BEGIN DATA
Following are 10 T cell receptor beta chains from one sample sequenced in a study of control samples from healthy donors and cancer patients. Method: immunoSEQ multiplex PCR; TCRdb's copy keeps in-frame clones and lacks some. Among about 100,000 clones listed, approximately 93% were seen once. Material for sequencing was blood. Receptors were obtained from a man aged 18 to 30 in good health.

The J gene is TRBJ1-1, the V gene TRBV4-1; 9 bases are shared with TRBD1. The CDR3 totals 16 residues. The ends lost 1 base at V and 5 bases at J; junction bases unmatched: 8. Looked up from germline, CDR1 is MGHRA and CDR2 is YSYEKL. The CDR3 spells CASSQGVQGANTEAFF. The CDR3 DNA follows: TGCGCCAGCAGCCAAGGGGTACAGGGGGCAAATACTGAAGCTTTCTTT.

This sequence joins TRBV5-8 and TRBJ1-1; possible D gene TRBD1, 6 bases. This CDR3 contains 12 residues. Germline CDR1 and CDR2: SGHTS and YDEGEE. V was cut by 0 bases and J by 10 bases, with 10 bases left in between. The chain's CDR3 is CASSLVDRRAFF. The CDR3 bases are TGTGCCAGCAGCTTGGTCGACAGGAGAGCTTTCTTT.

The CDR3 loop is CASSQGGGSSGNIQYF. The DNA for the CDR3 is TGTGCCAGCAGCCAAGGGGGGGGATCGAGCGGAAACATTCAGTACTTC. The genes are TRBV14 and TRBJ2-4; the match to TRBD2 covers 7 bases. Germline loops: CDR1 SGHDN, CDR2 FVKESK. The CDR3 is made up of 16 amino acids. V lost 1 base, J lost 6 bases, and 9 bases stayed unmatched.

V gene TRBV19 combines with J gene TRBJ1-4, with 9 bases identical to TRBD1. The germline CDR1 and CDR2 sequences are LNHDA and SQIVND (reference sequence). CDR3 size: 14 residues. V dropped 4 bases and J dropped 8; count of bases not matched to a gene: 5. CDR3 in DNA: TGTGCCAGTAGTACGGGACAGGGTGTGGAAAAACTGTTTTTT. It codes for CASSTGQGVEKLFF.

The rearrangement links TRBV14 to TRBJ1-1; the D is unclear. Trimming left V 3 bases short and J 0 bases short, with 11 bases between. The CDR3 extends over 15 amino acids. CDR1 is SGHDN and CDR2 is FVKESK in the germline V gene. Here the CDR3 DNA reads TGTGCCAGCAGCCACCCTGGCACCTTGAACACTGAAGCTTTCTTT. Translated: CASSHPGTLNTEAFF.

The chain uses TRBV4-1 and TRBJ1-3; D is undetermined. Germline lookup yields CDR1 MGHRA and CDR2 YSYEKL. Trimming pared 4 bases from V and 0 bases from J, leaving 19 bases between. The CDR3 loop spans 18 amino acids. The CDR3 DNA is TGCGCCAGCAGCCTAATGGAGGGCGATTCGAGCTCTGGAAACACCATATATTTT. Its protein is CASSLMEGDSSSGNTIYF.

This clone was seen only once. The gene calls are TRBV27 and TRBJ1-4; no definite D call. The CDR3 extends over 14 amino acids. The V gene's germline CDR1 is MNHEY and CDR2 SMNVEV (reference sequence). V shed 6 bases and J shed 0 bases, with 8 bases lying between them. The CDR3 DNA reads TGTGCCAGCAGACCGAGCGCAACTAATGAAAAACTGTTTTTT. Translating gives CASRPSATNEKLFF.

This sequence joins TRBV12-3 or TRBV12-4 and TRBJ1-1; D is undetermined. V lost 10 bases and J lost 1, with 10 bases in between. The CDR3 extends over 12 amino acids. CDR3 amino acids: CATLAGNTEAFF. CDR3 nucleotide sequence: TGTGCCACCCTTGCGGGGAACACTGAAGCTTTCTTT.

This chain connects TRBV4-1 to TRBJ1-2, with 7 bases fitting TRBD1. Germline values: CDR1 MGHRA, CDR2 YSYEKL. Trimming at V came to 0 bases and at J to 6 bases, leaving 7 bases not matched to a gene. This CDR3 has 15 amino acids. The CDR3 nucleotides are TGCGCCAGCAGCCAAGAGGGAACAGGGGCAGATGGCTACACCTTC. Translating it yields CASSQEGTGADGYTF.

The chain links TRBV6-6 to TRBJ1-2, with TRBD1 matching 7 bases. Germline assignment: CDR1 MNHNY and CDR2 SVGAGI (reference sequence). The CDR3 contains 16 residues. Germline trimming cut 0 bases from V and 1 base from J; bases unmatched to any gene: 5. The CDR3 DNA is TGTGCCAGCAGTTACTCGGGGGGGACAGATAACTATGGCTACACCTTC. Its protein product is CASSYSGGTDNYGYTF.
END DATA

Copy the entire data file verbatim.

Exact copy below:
Following are 10 T cell receptor beta chains from one sample sequenced in a study of control samples from healthy donors and cancer patients. Method: immunoSEQ multiplex PCR; TCRdb's copy keeps in-frame clones and lacks some. Among about 100,000 clones listed, approximately 93% were seen once. Material for sequencing was blood. Receptors were obtained from a man aged 18 to 30 in good health.

The J gene is TRBJ1-1, the V gene TRBV4-1; 9 bases are shared with TRBD1. The CDR3 totals 16 residues. The ends lost 1 base at V and 5 bases at J; junction bases unmatched: 8. Looked up from germline, CDR1 is MGHRA and CDR2 is YSYEKL. The CDR3 spells CASSQGVQGANTEAFF. The CDR3 DNA follows: TGCGCCAGCAGCCAAGGGGTACAGGGGGCAAATACTGAAGCTTTCTTT.

This sequence joins TRBV5-8 and TRBJ1-1; possible D gene TRBD1, 6 bases. This CDR3 contains 12 residues. Germline CDR1 and CDR2: SGHTS and YDEGEE. V was cut by 0 bases and J by 10 bases, with 10 bases left in between. The chain's CDR3 is CASSLVDRRAFF. The CDR3 bases are TGTGCCAGCAGCTTGGTCGACAGGAGAGCTTTCTTT.

The CDR3 loop is CASSQGGGSSGNIQYF. The DNA for the CDR3 is TGTGCCAGCAGCCAAGGGGGGGGATCGAGCGGAAACATTCAGTACTTC. The genes are TRBV14 and TRBJ2-4; the match to TRBD2 covers 7 bases. Germline loops: CDR1 SGHDN, CDR2 FVKESK. The CDR3 is made up of 16 amino acids. V lost 1 base, J lost 6 bases, and 9 bases stayed unmatched.

V gene TRBV19 combines with J gene TRBJ1-4, with 9 bases identical to TRBD1. The germline CDR1 and CDR2 sequences are LNHDA and SQIVND (reference sequence). CDR3 size: 14 residues. V dropped 4 bases and J dropped 8; count of bases not matched to a gene: 5. CDR3 in DNA: TGTGCCAGTAGTACGGGACAGGGTGTGGAAAAACTGTTTTTT. It codes for CASSTGQGVEKLFF.

The rearrangement links TRBV14 to TRBJ1-1; the D is unclear. Trimming left V 3 bases short and J 0 bases short, with 11 bases between. The CDR3 extends over 15 amino acids. CDR1 is SGHDN and CDR2 is FVKESK in the germline V gene. Here the CDR3 DNA reads TGTGCCAGCAGCCACCCTGGCACCTTGAACACTGAAGCTTTCTTT. Translated: CASSHPGTLNTEAFF.

The chain uses TRBV4-1 and TRBJ1-3; D is undetermined. Germline lookup yields CDR1 MGHRA and CDR2 YSYEKL. Trimming pared 4 bases from V and 0 bases from J, leaving 19 bases between. The CDR3 loop spans 18 amino acids. The CDR3 DNA is TGCGCCAGCAGCCTAATGGAGGGCGATTCGAGCTCTGGAAACACCATATATTTT. Its protein is CASSLMEGDSSSGNTIYF.

This clone was seen only once. The gene calls are TRBV27 and TRBJ1-4; no definite D call. The CDR3 extends over 14 amino acids. The V gene's germline CDR1 is MNHEY and CDR2 SMNVEV (reference sequence). V shed 6 bases and J shed 0 bases, with 8 bases lying between them. The CDR3 DNA reads TGTGCCAGCAGACCGAGCGCAACTAATGAAAAACTGTTTTTT. Translating gives CASRPSATNEKLFF.

This sequence joins TRBV12-3 or TRBV12-4 and TRBJ1-1; D is undetermined. V lost 10 bases and J lost 1, with 10 bases in between. The CDR3 extends over 12 amino acids. CDR3 amino acids: CATLAGNTEAFF. CDR3 nucleotide sequence: TGTGCCACCCTTGCGGGGAACACTGAAGCTTTCTTT.

This chain connects TRBV4-1 to TRBJ1-2, with 7 bases fitting TRBD1. Germline values: CDR1 MGHRA, CDR2 YSYEKL. Trimming at V came to 0 bases and at J to 6 bases, leaving 7 bases not matched to a gene. This CDR3 has 15 amino acids. The CDR3 nucleotides are TGCGCCAGCAGCCAAGAGGGAACAGGGGCAGATGGCTACACCTTC. Translating it yields CASSQEGTGADGYTF.

The chain links TRBV6-6 to TRBJ1-2, with TRBD1 matching 7 bases. Germline assignment: CDR1 MNHNY and CDR2 SVGAGI (reference sequence). The CDR3 contains 16 residues. Germline trimming cut 0 bases from V and 1 base from J; bases unmatched to any gene: 5. The CDR3 DNA is TGTGCCAGCAGTTACTCGGGGGGGACAGATAACTATGGCTACACCTTC. Its protein product is CASSYSGGTDNYGYTF.